As Glamorgan SpringBay Council and the Tasmanian Government and Opposition continue to abrogate their responsibilities to LYONS voters, I spent some time today researching some very ‘inconvenient truths’.
This is my bay.
It also belongs to many other people – the people of Tasmania. These are State waters, a beautiful sea that has provided occupation, recreation and ambience for many lifetimes of both indigenous people and newcomers.
When I talk of occupation, I talk of professions. I talk of fishermen – generations who have caught wild fish for a living. I had an uncle who was a professional fisherman. He would take his boat out and fish between the continental shelf and the shore of Tasmania, catching all manner of fish for the markets. But he fished sustainably and treated the ocean and what lived in it with respect, knowing that to over-fish would be cutting his nose to spite his face.
Today, a young family friend is also a professional fisherman, but thanks to climate change and an ecology altering by the day, his catch is sporadic and difficult.
Times have changed…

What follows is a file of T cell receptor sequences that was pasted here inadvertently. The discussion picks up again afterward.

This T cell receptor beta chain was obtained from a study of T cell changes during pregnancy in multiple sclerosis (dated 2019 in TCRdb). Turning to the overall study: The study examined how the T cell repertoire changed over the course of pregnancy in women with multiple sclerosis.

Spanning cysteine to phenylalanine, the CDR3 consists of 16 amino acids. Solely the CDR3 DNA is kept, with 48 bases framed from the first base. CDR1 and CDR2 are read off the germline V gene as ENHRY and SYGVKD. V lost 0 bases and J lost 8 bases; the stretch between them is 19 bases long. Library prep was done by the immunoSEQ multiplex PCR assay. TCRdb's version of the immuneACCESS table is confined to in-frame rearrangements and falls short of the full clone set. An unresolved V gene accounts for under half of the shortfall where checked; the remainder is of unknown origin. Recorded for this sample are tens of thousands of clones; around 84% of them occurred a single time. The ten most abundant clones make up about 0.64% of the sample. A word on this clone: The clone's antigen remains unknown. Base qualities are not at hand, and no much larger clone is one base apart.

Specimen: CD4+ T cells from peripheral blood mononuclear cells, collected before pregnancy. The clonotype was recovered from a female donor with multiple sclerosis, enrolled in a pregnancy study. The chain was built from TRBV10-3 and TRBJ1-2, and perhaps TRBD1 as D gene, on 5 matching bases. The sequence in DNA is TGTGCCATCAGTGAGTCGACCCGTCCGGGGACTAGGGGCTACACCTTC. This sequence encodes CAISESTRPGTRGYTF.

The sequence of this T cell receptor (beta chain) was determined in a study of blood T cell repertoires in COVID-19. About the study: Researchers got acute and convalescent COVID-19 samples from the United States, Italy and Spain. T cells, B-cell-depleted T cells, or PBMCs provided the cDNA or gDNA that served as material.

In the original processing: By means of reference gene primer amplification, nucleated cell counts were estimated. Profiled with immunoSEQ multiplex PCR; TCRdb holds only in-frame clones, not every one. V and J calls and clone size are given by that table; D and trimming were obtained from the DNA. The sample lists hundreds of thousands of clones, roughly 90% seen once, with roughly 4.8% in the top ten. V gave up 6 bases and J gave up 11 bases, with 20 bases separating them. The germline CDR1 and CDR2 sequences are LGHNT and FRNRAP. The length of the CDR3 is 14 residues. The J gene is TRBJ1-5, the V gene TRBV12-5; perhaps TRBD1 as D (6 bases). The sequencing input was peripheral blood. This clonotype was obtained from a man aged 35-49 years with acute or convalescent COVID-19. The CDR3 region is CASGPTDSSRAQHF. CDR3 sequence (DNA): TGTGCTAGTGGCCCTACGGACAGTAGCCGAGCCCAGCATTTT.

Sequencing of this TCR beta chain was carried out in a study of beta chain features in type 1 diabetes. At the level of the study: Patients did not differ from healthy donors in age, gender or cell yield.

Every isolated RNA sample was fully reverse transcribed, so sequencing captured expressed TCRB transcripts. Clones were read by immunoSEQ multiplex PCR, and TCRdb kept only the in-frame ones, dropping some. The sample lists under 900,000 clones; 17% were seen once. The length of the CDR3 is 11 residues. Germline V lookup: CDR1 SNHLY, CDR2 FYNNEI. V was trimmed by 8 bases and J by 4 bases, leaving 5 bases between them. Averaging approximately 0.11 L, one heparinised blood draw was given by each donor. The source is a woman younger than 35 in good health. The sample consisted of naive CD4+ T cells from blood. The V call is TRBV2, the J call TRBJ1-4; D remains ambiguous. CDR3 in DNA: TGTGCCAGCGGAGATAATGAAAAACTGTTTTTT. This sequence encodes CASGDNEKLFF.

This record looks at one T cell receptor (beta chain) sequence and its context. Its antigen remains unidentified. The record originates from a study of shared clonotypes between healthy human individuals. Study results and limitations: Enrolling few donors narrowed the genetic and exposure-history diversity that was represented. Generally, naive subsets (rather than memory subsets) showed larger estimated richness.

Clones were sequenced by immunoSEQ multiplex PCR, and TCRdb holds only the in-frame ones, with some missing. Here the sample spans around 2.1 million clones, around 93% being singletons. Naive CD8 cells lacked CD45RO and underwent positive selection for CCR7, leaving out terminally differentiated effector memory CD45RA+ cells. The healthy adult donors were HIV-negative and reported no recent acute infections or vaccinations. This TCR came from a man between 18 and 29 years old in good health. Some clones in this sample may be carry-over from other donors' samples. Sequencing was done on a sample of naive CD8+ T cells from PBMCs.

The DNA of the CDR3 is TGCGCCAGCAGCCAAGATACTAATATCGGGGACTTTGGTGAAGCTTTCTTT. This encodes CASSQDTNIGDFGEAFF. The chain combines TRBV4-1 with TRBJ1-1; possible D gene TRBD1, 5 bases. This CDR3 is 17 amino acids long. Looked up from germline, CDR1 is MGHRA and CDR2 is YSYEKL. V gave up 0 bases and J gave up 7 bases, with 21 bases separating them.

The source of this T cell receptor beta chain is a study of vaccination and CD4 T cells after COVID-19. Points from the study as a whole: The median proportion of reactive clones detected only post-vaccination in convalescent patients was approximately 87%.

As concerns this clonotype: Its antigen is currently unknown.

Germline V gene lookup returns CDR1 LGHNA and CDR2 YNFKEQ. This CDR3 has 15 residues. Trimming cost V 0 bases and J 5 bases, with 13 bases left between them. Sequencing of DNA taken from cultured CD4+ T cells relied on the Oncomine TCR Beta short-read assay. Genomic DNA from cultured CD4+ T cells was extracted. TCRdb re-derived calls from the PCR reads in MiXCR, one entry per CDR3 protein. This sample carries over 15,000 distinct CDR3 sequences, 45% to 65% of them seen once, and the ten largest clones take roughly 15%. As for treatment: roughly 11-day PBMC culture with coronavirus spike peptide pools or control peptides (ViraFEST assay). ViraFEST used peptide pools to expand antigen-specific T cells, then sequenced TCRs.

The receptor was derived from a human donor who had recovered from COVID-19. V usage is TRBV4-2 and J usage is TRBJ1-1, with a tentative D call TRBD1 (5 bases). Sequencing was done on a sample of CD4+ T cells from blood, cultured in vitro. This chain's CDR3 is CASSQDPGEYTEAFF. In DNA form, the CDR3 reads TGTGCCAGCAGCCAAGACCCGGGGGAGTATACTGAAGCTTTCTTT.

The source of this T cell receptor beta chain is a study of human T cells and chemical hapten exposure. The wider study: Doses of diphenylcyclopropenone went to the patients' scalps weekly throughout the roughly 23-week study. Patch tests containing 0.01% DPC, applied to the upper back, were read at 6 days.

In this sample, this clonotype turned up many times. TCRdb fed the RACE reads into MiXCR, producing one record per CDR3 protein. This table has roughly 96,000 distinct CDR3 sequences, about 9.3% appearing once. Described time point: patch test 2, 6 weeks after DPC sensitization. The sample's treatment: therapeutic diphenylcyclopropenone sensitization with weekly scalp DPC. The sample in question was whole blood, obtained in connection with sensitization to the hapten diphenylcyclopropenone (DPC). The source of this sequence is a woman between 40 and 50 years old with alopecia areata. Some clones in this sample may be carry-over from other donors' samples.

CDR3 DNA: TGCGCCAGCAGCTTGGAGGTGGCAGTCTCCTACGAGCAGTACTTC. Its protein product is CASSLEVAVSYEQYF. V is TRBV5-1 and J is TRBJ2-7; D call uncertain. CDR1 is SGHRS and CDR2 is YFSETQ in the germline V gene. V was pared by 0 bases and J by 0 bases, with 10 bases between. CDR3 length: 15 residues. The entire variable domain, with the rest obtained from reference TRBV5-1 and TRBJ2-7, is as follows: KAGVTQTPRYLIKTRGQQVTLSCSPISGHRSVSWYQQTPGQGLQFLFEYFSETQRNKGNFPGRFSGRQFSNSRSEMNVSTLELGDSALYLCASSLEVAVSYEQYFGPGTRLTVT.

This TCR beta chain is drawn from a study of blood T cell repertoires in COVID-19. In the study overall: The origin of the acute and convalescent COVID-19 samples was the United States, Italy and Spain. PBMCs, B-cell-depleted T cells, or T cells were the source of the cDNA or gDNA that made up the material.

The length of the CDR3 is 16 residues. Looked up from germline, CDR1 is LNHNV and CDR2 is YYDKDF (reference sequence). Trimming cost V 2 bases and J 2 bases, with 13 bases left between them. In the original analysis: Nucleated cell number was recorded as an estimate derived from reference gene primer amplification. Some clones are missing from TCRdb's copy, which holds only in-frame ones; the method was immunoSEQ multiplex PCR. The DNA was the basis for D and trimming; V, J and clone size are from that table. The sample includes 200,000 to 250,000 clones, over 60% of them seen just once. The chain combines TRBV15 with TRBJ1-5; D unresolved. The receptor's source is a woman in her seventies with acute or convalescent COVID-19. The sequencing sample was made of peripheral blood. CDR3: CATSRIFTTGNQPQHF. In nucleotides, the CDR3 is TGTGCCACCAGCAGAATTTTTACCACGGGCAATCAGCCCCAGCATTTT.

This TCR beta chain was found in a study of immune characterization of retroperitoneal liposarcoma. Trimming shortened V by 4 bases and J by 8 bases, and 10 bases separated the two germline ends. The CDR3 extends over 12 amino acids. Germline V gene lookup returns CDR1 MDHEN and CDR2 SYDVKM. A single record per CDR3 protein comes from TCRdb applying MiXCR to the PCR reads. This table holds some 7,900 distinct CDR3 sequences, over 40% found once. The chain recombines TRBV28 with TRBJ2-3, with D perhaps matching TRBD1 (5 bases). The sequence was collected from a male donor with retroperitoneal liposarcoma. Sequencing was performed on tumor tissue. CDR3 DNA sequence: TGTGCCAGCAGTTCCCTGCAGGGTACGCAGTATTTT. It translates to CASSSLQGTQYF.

Sometimes life is for escaping from.
Sometimes it’s for escaping to.
Today was the latter…
Very early this morning, the men decided to go fishing and being totally uninterested in the hunter-gatherer thing, I asked if they could drop me at Maria Island.
The rain is hitting the window like iron nails and the wind howls banshee-style around the eaves. It’s perhaps not a night for walking.
Every night my husband and I take our dog and walk for 30-45 minutes. Most often, we look up at a black velvet sky with swathes of starry ways, even the occasional shooting star…
“Click go the shears boys, click, click, click,
Wide is his blow and his hands move quick,
The ringer looks around and is beaten by a blow,
And curses the old snagger with the bare-bellied yoe…”
It’s very quiet in the shearing shed, the day before shearing. Especially on a quiet winter’s day where the light sparkles. It’s something special after almost a year of drought, to gaze out upon green paddocks and pasture beginning to grow…
There is an internationally recognised art facility in town – MONA, the Museum of Old and New Art.
Till now, my husband and myself have always found other things to do than visit this fine collection. People would say ‘You haven’t been yet?’ and we’d sheepishly say, ‘No…’